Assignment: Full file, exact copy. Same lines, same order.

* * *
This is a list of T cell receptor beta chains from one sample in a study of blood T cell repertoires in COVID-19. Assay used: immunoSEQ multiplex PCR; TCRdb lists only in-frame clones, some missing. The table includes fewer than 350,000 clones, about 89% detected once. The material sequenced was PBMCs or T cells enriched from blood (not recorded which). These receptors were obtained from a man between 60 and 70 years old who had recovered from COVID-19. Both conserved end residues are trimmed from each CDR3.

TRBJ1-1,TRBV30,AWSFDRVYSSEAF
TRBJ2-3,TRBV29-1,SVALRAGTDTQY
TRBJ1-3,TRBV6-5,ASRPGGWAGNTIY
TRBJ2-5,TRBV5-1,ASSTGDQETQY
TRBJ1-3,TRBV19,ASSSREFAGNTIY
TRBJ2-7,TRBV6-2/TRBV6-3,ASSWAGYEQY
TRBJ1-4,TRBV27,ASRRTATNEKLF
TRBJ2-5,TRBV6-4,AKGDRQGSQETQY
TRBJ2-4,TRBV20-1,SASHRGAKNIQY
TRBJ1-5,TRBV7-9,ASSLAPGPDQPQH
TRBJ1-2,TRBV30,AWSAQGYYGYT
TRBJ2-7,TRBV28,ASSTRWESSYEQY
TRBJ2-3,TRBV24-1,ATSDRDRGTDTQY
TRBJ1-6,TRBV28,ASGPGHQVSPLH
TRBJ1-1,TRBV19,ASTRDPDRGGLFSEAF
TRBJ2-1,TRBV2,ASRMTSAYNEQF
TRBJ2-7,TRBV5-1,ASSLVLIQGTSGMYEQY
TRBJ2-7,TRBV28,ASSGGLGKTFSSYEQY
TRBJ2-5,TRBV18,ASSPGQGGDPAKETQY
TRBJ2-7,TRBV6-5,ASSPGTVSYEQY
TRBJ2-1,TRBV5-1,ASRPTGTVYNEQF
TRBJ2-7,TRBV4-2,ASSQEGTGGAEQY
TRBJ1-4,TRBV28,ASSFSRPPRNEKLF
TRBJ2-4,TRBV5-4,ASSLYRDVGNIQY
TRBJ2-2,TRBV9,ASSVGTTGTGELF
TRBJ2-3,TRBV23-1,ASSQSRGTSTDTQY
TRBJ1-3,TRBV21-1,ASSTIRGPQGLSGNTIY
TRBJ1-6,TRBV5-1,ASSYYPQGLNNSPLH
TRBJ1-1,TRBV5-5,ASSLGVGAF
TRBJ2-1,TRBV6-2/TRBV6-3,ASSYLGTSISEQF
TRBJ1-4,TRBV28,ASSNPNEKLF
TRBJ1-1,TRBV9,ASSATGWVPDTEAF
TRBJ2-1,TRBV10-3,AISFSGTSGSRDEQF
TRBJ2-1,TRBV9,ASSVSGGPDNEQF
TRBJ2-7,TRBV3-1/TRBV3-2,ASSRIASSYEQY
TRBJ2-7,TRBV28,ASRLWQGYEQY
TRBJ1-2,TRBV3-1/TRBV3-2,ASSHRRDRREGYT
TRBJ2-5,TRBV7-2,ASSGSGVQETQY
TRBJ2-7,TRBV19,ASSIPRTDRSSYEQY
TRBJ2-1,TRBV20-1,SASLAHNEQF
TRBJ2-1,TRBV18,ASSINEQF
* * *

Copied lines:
This is a list of T cell receptor beta chains from one sample in a study of blood T cell repertoires in COVID-19. Assay used: immunoSEQ multiplex PCR; TCRdb lists only in-frame clones, some missing. The table includes fewer than 350,000 clones, about 89% detected once. The material sequenced was PBMCs or T cells enriched from blood (not recorded which). These receptors were obtained from a man between 60 and 70 years old who had recovered from COVID-19. Both conserved end residues are trimmed from each CDR3.

TRBJ1-1,TRBV30,AWSFDRVYSSEAF
TRBJ2-3,TRBV29-1,SVALRAGTDTQY
TRBJ1-3,TRBV6-5,ASRPGGWAGNTIY
TRBJ2-5,TRBV5-1,ASSTGDQETQY
TRBJ1-3,TRBV19,ASSSREFAGNTIY
TRBJ2-7,TRBV6-2/TRBV6-3,ASSWAGYEQY
TRBJ1-4,TRBV27,ASRRTATNEKLF
TRBJ2-5,TRBV6-4,AKGDRQGSQETQY
TRBJ2-4,TRBV20-1,SASHRGAKNIQY
TRBJ1-5,TRBV7-9,ASSLAPGPDQPQH
TRBJ1-2,TRBV30,AWSAQGYYGYT
TRBJ2-7,TRBV28,ASSTRWESSYEQY
TRBJ2-3,TRBV24-1,ATSDRDRGTDTQY
TRBJ1-6,TRBV28,ASGPGHQVSPLH
TRBJ1-1,TRBV19,ASTRDPDRGGLFSEAF
TRBJ2-1,TRBV2,ASRMTSAYNEQF
TRBJ2-7,TRBV5-1,ASSLVLIQGTSGMYEQY
TRBJ2-7,TRBV28,ASSGGLGKTFSSYEQY
TRBJ2-5,TRBV18,ASSPGQGGDPAKETQY
TRBJ2-7,TRBV6-5,ASSPGTVSYEQY
TRBJ2-1,TRBV5-1,ASRPTGTVYNEQF
TRBJ2-7,TRBV4-2,ASSQEGTGGAEQY
TRBJ1-4,TRBV28,ASSFSRPPRNEKLF
TRBJ2-4,TRBV5-4,ASSLYRDVGNIQY
TRBJ2-2,TRBV9,ASSVGTTGTGELF
TRBJ2-3,TRBV23-1,ASSQSRGTSTDTQY
TRBJ1-3,TRBV21-1,ASSTIRGPQGLSGNTIY
TRBJ1-6,TRBV5-1,ASSYYPQGLNNSPLH
TRBJ1-1,TRBV5-5,ASSLGVGAF
TRBJ2-1,TRBV6-2/TRBV6-3,ASSYLGTSISEQF
TRBJ1-4,TRBV28,ASSNPNEKLF
TRBJ1-1,TRBV9,ASSATGWVPDTEAF
TRBJ2-1,TRBV10-3,AISFSGTSGSRDEQF
TRBJ2-1,TRBV9,ASSVSGGPDNEQF
TRBJ2-7,TRBV3-1/TRBV3-2,ASSRIASSYEQY
TRBJ2-7,TRBV28,ASRLWQGYEQY
TRBJ1-2,TRBV3-1/TRBV3-2,ASSHRRDRREGYT
TRBJ2-5,TRBV7-2,ASSGSGVQETQY
TRBJ2-7,TRBV19,ASSIPRTDRSSYEQY
TRBJ2-1,TRBV20-1,SASLAHNEQF
TRBJ2-1,TRBV18,ASSINEQF